I read this sample of how to explain eye contact to couples a few weeks ago, in Brock and Banard’s Procedures in Marriage and Family Therapy (p. 71):

“Good eye contact is designed to communicate that the listener is paying attention to what is being said so that the speaker feels attended to. When good eye contact is present, a speaker usually does not need to get angry or resort to some other attention-getting strategy to make sure that the listener pays attention. Good eye contact consists of looking in the pupil of another’s eye and moving back and forth from eye to eye while the other speaks.”

I agree with all of that except for the last sentence. When making eye contact with your partner, do not shift from eye to eye. That kind of eye contact is better than nothing, but it’s not great. Shifting your eyes back and forth make you look nervous and shifty if you do it fast enough, and even if you slow it down you give the impression of looking at your partner’s face, rather than into their eyes. The same goes double for other popular advice about eye contact, like looking at your partner’s nose or hairline.

Here’s  how to make good, intimate-feeling eye contact:

1) Figure out which of your eyes is dominant. To do this, look at a small object that’s fairly far away, then make a circle around the object with your thumb and first finger. Close each eye and see which one has the object in the circle. That is your dominant eye–the eye that you really look out of. The other eye is more of a backup eye.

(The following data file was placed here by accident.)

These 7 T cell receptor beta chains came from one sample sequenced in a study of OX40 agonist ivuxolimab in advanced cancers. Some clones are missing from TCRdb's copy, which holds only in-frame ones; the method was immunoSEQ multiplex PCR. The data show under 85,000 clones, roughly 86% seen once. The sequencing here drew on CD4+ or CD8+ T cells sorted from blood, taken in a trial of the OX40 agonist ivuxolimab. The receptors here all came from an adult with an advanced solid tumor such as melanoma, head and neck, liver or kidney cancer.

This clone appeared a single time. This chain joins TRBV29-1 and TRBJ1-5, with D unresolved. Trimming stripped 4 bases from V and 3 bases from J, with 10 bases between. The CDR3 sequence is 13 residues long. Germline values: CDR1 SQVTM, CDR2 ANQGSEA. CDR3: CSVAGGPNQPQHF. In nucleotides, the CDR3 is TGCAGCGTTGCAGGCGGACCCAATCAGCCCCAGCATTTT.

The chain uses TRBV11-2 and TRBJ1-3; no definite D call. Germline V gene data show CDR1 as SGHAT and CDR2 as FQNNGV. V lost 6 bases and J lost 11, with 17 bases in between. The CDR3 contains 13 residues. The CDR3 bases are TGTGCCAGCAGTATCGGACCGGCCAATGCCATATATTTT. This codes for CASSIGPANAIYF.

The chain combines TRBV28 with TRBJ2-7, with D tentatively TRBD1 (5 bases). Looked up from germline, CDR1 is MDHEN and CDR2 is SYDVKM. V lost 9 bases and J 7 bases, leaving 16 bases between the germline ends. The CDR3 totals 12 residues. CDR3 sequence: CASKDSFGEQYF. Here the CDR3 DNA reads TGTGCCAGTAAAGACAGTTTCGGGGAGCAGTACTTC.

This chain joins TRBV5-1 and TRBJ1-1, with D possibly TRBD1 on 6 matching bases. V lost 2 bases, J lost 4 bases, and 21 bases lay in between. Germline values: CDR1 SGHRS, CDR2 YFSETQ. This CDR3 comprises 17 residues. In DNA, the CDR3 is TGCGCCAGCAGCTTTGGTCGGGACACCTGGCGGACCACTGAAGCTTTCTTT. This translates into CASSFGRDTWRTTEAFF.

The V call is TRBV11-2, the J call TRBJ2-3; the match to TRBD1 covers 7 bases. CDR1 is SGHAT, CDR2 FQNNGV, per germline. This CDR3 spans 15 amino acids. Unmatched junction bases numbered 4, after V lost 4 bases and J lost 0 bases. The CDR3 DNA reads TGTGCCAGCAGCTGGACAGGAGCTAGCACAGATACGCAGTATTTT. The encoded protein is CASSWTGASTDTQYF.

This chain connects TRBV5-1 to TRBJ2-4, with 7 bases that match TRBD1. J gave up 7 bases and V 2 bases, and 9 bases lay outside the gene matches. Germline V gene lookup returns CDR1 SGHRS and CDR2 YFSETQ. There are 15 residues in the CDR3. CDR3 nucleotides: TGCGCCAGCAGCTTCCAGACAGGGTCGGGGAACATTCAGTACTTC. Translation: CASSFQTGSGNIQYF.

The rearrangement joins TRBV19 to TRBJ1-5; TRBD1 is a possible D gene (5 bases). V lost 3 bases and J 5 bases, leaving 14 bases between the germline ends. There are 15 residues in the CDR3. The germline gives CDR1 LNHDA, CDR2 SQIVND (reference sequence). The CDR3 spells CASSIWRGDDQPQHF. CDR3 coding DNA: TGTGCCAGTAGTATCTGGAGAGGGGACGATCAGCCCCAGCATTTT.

2) When making eye contact, look into the pupil of your partner’s eye that is directly across from your dominant eye. If your left eye is dominant, for example, look into their right eye. Check the other eye once or twice to see if that feels better, and stick with the eye that feels the most like you are looking into each others’ eyes. (The reason to check is that your partner may have the same dominant eye as you do, and thus across from your dominant eye. You don’t need to remember or even understand this, but if you’re interested, the ideal situation for eye contact is that you and your partner have opposite dominant eyes, one left, one right. That makes everything easy. If not, you end up figuring out whose dominant eye is more dominant and going that way. Try the procedure with someone you know and love and you’ll see what I mean.)

3) Remember that it can take some practice to do this and stay relaxed, but it is worth it. I recommend setting aside time with romantic partners to simply sit and look into each others’ eyes. And make plenty of good eye contact when talking with each other.

4) Remember also that different people of different cultures may have different reactions to direct eye contact. And I don’t just mean people from other countries. There are  people in eye-contact-making cultures who can’t stand to make eye contact for more than a fraction of a second. Be sensitive to this. Do not force eye contact on anyone. I’ve seen dancers who crane their heads to catch and keep their partner’s eyes and it makes the partner uncomfortable. Remember that there is the I’m-just-looking-at-your-face strategy and the even less intimate I’m-just-looking-at-your-face-every-once-in-a-while strategy.

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